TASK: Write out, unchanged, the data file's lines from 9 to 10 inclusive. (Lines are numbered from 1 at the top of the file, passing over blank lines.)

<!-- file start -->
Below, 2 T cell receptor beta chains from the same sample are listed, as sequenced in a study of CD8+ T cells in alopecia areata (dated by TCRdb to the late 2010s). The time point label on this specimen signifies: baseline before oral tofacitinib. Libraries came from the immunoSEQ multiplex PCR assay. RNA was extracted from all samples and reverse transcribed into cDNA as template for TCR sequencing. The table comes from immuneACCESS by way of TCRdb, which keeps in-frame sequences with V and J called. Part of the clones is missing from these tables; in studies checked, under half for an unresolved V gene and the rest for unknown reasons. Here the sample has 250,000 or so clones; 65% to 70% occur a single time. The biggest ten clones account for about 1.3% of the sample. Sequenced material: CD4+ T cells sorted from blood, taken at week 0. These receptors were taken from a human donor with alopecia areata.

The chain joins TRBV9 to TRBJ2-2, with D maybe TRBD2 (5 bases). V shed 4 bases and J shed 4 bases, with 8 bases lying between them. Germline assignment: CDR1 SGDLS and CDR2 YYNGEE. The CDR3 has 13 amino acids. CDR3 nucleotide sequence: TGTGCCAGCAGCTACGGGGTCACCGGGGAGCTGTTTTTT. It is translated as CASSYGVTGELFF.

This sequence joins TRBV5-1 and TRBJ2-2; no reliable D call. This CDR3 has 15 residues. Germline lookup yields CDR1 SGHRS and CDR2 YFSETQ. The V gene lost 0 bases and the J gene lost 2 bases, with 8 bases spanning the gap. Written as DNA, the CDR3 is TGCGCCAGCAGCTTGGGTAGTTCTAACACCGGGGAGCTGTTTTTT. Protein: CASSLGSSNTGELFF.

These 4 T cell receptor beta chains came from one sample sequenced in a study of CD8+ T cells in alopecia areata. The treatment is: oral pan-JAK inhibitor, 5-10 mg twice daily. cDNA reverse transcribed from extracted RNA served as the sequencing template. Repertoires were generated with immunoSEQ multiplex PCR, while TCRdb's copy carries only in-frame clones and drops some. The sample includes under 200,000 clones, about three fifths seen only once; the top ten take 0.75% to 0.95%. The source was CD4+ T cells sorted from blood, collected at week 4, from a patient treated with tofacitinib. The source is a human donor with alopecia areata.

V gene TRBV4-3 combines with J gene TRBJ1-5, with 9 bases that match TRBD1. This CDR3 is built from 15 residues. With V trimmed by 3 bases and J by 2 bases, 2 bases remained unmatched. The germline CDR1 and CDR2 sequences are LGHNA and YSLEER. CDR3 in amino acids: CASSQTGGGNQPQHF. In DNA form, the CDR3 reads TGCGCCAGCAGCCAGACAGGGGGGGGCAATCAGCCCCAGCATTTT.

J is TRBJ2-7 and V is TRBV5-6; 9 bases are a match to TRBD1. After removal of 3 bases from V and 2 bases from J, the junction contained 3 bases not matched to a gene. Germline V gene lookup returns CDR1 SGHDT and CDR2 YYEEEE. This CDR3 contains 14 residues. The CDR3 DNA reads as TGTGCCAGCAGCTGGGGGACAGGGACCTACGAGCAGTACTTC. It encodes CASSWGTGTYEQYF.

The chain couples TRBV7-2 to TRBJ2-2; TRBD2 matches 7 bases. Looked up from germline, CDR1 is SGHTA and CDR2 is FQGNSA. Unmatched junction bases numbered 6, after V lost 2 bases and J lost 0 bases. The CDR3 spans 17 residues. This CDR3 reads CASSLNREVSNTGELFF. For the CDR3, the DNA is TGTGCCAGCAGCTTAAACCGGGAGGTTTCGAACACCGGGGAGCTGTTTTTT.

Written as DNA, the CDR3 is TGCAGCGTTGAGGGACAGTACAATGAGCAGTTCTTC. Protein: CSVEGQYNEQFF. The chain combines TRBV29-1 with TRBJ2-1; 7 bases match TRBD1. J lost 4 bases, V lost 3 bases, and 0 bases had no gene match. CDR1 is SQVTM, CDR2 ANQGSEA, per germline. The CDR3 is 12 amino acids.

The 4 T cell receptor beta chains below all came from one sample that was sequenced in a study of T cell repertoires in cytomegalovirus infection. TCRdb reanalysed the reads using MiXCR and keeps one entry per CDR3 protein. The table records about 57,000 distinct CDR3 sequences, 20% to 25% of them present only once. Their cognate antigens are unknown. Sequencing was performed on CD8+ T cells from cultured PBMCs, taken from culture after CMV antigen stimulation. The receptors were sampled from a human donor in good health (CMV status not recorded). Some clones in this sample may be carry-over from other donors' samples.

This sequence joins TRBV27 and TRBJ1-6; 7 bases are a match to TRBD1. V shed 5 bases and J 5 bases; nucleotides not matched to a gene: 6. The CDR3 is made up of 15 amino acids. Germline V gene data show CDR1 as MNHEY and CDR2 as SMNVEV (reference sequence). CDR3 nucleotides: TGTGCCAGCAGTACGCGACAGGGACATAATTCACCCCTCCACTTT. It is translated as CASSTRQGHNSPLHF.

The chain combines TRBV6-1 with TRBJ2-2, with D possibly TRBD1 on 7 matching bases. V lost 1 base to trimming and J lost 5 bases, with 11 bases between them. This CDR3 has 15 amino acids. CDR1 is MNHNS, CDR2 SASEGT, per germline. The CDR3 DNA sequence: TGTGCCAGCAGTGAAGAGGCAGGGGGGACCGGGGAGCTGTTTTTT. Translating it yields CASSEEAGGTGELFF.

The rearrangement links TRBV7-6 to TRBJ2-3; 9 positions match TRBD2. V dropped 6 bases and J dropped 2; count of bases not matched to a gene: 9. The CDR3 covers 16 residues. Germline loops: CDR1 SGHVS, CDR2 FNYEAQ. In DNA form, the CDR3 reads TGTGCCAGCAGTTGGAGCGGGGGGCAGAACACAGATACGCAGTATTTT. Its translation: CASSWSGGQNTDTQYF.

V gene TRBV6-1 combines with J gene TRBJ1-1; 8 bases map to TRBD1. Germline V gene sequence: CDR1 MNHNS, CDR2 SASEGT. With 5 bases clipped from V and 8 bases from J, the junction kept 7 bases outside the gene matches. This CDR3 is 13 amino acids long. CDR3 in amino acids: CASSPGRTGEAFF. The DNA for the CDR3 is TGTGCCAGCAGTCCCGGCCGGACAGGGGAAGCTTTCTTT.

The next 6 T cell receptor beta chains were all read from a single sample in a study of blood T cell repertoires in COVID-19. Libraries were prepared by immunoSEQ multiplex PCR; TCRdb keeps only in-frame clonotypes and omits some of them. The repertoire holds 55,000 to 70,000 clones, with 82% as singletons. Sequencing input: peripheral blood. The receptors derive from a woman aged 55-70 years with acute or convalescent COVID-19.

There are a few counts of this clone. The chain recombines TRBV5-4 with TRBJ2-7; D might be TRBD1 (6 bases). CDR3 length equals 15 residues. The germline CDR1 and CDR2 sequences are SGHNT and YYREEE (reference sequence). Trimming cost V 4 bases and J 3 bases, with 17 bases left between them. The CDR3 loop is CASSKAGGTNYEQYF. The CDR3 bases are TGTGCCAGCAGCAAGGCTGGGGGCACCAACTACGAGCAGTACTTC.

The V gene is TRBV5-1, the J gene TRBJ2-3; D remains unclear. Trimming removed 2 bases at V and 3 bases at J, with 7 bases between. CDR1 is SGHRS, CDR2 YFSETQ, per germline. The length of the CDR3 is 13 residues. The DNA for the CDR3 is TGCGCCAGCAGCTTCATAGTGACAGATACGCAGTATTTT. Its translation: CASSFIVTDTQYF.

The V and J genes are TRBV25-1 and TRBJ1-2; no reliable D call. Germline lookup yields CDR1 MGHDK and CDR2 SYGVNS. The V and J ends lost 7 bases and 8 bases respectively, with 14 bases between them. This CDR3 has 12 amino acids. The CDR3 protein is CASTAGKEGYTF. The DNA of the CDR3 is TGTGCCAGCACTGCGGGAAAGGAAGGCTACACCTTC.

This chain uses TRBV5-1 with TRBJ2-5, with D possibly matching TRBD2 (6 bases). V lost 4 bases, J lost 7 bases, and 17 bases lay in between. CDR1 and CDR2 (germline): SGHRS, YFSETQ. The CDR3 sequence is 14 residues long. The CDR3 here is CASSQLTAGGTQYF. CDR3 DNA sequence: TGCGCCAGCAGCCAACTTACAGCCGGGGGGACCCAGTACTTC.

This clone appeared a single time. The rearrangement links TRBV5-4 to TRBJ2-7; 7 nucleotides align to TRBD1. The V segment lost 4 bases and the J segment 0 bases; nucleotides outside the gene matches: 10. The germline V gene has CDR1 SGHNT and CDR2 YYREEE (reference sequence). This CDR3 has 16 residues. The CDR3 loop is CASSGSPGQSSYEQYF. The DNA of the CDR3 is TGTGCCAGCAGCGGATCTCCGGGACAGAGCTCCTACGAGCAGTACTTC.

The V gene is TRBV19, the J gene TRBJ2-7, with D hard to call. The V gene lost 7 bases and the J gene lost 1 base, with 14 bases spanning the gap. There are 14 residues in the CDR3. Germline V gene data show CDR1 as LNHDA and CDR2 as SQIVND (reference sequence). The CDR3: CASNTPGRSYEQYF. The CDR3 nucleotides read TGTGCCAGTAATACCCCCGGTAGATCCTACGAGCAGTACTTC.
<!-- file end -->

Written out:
The 4 T cell receptor beta chains below all came from one sample that was sequenced in a study of T cell repertoires in cytomegalovirus infection. TCRdb reanalysed the reads using MiXCR and keeps one entry per CDR3 protein. The table records about 57,000 distinct CDR3 sequences, 20% to 25% of them present only once. Their cognate antigens are unknown. Sequencing was performed on CD8+ T cells from cultured PBMCs, taken from culture after CMV antigen stimulation. The receptors were sampled from a human donor in good health (CMV status not recorded). Some clones in this sample may be carry-over from other donors' samples.

This sequence joins TRBV27 and TRBJ1-6; 7 bases are a match to TRBD1. V shed 5 bases and J 5 bases; nucleotides not matched to a gene: 6. The CDR3 is made up of 15 amino acids. Germline V gene data show CDR1 as MNHEY and CDR2 as SMNVEV (reference sequence). CDR3 nucleotides: TGTGCCAGCAGTACGCGACAGGGACATAATTCACCCCTCCACTTT. It is translated as CASSTRQGHNSPLHF.